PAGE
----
An interesting piece in this week's New England Journal of Medicine on the efforts of the Massachusetts medical community to address the issue of cost. Romneycare has done an excellent job of insuring the access issue, as under its aegis more that 98% of the citizens of the Bay State now enjoy some form of health insurance. But the state now finds itself running an unsustainable deficit in support of the policies the law promulgated (sound familiar?) and is beginning to explore the steps necessary to close the gap between what's coming in and what's going out.
The preferred answer is likely to be grounded in the formation of accountable care organizations or ACOs, which we have discussed previously. Once again, this is an innovation transferred directly from Romneycare to Obamacare, and it is the sort of collectivism that I imagine most conservatives simply hate. ACOs among among other things are an extraordinary effective vehicle for rationing by another name. They also foretell the end of fee-for-service medicine. No longer will docs get rewarded for doing more, but for doing what they can with the resources determined by the number of covered lives the ACO controls.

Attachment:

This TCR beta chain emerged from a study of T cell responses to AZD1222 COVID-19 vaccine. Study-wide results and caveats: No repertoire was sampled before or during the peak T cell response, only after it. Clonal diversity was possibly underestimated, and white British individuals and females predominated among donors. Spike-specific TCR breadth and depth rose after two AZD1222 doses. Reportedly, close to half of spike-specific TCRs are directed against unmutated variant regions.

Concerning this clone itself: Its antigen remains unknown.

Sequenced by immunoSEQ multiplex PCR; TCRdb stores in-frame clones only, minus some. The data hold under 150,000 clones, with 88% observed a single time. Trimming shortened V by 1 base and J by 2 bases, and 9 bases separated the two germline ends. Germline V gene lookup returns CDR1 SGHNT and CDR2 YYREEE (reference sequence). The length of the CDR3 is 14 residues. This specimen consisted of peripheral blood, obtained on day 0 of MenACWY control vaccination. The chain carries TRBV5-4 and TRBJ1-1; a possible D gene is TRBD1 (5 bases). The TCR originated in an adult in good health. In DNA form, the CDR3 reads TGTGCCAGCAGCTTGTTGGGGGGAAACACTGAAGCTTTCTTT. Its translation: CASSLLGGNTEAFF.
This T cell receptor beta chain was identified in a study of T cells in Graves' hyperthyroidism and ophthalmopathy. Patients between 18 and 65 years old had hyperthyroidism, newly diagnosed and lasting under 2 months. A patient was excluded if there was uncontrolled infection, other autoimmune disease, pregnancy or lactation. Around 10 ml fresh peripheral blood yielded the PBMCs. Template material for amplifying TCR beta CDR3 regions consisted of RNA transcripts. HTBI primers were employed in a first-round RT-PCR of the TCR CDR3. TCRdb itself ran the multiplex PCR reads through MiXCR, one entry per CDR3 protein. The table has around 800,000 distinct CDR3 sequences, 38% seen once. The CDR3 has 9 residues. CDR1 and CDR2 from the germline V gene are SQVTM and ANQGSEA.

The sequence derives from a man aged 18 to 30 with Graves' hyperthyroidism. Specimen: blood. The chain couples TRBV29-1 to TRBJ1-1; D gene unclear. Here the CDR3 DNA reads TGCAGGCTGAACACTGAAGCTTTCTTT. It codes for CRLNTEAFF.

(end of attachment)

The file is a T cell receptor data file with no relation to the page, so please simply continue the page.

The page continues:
I greet these developments with ambivalence. On the one hand, I cannot justify the enormous sums paid to physicians during what will surely be seen as a golden age (medically and financially) for medicine in the post WWII era. On the other, I have no doubt that the generous salary I've earned as an academic cardiologist is directly related to the even more lavish earnings of my colleagues in private practice. A third of a heckuva lot is still a lot.